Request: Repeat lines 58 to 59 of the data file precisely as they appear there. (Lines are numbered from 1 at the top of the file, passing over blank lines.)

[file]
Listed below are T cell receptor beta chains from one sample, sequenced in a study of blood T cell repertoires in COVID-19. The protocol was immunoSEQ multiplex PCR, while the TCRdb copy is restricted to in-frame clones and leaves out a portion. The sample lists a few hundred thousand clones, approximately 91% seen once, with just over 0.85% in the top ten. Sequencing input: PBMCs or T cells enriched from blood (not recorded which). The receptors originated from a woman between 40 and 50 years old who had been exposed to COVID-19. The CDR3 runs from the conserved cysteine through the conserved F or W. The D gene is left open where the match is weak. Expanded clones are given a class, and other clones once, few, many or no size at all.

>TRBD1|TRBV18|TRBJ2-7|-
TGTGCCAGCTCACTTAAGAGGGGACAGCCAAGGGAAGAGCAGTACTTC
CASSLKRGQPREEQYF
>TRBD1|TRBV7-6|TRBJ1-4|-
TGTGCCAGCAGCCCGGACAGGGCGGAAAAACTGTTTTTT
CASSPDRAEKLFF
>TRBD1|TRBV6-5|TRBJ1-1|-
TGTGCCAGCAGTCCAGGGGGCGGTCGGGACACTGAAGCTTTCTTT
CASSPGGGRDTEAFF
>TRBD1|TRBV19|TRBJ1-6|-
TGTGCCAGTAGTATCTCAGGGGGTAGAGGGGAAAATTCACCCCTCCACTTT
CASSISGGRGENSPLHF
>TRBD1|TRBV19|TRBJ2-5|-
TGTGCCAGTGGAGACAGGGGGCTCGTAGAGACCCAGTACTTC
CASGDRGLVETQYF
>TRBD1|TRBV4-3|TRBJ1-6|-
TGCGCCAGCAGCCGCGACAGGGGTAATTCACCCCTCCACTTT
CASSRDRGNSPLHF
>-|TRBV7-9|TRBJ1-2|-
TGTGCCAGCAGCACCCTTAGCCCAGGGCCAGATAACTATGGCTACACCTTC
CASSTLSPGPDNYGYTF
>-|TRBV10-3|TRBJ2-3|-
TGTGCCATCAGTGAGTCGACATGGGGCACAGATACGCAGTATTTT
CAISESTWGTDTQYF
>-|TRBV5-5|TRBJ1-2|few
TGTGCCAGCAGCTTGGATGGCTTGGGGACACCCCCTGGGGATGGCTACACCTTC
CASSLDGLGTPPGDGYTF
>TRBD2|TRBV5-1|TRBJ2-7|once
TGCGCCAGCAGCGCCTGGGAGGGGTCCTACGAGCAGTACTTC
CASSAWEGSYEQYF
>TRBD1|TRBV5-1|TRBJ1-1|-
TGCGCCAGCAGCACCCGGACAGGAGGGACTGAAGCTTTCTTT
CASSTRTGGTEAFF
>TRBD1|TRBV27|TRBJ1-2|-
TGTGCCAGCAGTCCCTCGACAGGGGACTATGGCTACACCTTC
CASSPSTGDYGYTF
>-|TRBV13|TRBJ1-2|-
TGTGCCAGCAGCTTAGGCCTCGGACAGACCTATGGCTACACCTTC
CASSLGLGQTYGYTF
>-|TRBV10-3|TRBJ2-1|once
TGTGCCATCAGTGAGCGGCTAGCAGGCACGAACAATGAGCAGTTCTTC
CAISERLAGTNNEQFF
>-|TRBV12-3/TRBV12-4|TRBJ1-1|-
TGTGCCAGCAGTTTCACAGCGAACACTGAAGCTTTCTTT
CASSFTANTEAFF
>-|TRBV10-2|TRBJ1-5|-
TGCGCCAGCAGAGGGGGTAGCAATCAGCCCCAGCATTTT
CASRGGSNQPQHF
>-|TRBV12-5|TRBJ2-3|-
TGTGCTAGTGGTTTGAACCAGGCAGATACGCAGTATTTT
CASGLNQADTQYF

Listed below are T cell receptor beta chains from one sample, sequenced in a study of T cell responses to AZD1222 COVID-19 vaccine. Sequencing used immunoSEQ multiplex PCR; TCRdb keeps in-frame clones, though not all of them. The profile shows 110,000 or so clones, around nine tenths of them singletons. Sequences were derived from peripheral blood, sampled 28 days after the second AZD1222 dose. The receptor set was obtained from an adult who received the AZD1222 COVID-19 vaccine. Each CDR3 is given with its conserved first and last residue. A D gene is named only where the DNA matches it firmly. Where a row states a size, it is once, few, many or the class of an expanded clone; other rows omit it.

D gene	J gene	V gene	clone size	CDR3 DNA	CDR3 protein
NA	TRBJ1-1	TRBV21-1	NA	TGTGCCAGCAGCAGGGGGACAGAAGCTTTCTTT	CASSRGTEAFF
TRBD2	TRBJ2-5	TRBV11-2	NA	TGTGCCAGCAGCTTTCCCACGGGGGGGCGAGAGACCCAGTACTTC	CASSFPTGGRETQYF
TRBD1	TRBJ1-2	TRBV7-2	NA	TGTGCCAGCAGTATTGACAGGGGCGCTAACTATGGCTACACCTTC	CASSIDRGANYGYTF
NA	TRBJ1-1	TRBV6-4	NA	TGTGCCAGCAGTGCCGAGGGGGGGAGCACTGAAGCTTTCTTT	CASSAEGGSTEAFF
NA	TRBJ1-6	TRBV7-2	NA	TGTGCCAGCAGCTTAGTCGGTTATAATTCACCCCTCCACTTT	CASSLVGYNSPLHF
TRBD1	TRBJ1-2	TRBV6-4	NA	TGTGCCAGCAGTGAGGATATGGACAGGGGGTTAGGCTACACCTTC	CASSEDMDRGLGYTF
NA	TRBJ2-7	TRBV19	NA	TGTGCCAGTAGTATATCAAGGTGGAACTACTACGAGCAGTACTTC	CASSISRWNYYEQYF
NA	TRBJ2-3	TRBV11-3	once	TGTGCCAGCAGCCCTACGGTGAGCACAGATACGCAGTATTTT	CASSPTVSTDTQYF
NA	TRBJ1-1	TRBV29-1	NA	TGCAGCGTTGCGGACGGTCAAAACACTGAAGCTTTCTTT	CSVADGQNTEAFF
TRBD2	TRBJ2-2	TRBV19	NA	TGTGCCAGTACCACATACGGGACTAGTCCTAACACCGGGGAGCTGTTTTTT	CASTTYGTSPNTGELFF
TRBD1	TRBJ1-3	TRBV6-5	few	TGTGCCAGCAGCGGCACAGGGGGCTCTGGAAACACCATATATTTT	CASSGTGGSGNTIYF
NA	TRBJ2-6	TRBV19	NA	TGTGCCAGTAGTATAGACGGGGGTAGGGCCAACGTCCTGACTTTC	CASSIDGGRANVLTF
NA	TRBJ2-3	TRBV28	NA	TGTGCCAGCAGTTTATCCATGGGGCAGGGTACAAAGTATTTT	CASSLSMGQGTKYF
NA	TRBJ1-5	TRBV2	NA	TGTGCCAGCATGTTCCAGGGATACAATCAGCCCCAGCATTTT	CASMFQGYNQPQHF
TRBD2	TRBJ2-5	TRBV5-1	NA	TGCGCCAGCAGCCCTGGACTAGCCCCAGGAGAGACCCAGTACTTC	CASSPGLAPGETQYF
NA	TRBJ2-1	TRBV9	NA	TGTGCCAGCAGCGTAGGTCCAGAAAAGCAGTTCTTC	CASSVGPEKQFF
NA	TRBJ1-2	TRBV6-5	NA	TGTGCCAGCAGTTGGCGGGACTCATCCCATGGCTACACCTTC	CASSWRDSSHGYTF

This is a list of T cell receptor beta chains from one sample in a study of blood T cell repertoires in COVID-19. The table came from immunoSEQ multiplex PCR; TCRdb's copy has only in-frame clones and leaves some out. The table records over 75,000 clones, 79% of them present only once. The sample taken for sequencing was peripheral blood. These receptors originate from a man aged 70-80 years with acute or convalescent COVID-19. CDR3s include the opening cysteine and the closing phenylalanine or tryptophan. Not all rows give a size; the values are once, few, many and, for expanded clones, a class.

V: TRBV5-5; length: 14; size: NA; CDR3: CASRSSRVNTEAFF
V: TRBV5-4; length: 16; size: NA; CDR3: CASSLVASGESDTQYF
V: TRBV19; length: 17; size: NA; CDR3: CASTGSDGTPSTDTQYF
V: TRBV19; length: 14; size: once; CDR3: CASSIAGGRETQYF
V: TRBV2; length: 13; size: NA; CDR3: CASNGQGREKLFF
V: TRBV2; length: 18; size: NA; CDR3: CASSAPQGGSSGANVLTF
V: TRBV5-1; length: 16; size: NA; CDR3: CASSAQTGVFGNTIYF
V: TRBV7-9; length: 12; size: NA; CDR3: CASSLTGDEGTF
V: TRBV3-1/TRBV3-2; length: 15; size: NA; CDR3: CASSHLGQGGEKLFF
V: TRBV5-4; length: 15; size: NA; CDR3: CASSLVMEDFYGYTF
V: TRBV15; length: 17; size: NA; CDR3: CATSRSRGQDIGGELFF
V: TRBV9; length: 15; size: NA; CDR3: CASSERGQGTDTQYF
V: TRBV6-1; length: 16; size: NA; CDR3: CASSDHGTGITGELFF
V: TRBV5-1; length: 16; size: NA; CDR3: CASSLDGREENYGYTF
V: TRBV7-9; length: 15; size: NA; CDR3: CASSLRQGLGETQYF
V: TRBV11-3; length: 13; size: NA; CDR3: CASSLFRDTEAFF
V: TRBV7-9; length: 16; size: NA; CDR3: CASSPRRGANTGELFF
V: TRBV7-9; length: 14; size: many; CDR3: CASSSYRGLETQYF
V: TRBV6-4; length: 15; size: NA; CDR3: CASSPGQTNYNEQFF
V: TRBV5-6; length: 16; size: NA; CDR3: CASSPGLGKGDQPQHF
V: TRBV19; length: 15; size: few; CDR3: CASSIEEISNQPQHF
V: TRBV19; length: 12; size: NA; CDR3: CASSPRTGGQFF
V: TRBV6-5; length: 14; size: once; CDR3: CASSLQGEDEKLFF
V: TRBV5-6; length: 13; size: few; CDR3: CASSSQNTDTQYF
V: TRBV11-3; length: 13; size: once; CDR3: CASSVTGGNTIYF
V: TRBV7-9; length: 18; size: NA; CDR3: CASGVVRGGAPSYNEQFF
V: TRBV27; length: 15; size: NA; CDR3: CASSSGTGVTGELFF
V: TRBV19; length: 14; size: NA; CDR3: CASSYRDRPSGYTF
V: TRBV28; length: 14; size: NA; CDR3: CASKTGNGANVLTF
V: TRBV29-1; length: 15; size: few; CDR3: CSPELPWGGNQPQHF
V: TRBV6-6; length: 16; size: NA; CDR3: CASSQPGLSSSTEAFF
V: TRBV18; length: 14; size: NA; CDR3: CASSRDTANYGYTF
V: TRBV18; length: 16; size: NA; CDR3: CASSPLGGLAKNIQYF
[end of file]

NA	TRBJ1-1	TRBV6-4	NA	TGTGCCAGCAGTGCCGAGGGGGGGAGCACTGAAGCTTTCTTT	CASSAEGGSTEAFF
NA	TRBJ1-6	TRBV7-2	NA	TGTGCCAGCAGCTTAGTCGGTTATAATTCACCCCTCCACTTT	CASSLVGYNSPLHF